Natal parliamentary election, 1892

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Elections to the Legislative Council were held in the Colony of Natal in September 1892. The initial result was a victory for the anti-responsible government party, which won 14 of the 24 seats.[1] However, this was later overturned as four anti-responsible government members lost their seats after their election was annulled, and the by-elections were won by pro-responsible government candidates.

Background[edit]

The Legislative Council was dissolved on 22 August 1892 following the submission of a report for the Council on the Bill for Establishing Responsible Government of Natal.[2] The elections were contested entirely on whether to accept the bill or not.[3] The basis of opposition to the bill was the claim that it gave full control over the black population to the Crown, and the counter-claim that it did not put the black population under the control of the British government.[4]

Results[edit]

Grouping Seats +/–
Anti-responsible government 14 +4
Pro-responsible government 10 –4
Total 24 0
Source: The Times[1]

Aftermath[edit]

The new Legislative Council was opened on 7 October 1892.[5] In response to the speech of Governor Charles Mitchell, the Council passed a response by 14 votes to nine stating that the election results showed that the colony did not wish for responsible government and that the Council would not consider it.[6] The decision was accepted by Mitchell.[7]

In November, the election results of four members of the Anti group in Newcastle and Weenen were annulled for violations of the ballot act, with one the Newcastle member, Green, declared to be an alien.[8] In the Weenen by-election in December, two pro-responsible government members were elected.[9] The Newcastle by-election was scheduled for January,[9] but was delayed due to the accidental destruction of the ballot papers.[3] In the eventual contest, two more pro-responsible government members were elected in the Newcastle by-election, giving the group a four-seat majority.[3]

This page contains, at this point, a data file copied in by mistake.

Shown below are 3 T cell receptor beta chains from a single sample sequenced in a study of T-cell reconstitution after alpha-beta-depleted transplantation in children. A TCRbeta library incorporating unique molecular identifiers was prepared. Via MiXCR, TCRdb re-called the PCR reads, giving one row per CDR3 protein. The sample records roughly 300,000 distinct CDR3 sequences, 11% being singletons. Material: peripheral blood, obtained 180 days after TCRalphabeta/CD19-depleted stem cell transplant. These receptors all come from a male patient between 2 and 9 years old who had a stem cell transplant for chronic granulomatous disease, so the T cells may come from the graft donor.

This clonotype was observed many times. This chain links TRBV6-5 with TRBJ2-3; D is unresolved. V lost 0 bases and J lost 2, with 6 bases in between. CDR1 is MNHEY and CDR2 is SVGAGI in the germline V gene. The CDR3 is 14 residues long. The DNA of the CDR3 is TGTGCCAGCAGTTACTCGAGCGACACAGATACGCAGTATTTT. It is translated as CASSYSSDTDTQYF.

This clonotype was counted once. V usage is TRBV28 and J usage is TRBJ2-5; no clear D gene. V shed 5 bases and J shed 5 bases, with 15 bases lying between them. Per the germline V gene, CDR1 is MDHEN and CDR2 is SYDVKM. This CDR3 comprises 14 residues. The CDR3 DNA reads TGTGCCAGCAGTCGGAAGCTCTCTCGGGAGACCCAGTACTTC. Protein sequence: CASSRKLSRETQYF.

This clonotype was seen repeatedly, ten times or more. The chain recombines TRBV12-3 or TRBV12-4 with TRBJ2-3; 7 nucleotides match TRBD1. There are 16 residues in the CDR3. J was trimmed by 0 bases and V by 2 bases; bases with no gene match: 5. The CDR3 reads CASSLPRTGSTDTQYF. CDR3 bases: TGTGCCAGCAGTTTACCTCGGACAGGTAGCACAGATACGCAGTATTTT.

On 4 July Mitchell proclaimed a new constitution, granting the colony responsible government. As a result, fresh elections were held.[10]

References[edit]

  1. ^ a b "South Africa" The Times, 30 September 1892, p3, issue 33757
  2. ^ "Responsible Government In Natal" The Times, 23 August 1892, p3, issue 33724
  3. ^ a b c "Responsible Government In Natal" , The Times, 2 March 1893, p5, issue 33888
  4. ^ "Responsible Government In Natal-How The Bill Was Lost" The Times, 23 November 1892, p13, issue 33803
  5. ^ "News in Brief", The Times, 8 October 1892, p5, issue 33764
  6. ^ "Natal" The Times, 12 October 1892, p5, issue 33767
  7. ^ "South Africa", The Times, 13 October 1892, p3, issue 33768
  8. ^ "Natal" The Times, 29 November 1892, p5, issue 33808
  9. ^ a b "Responsible Government In Natal" The Times, 17 December 1892, p5, issue 33824
  10. ^ "News in Brief", The Times, 5 July 1893, p5, issue 33995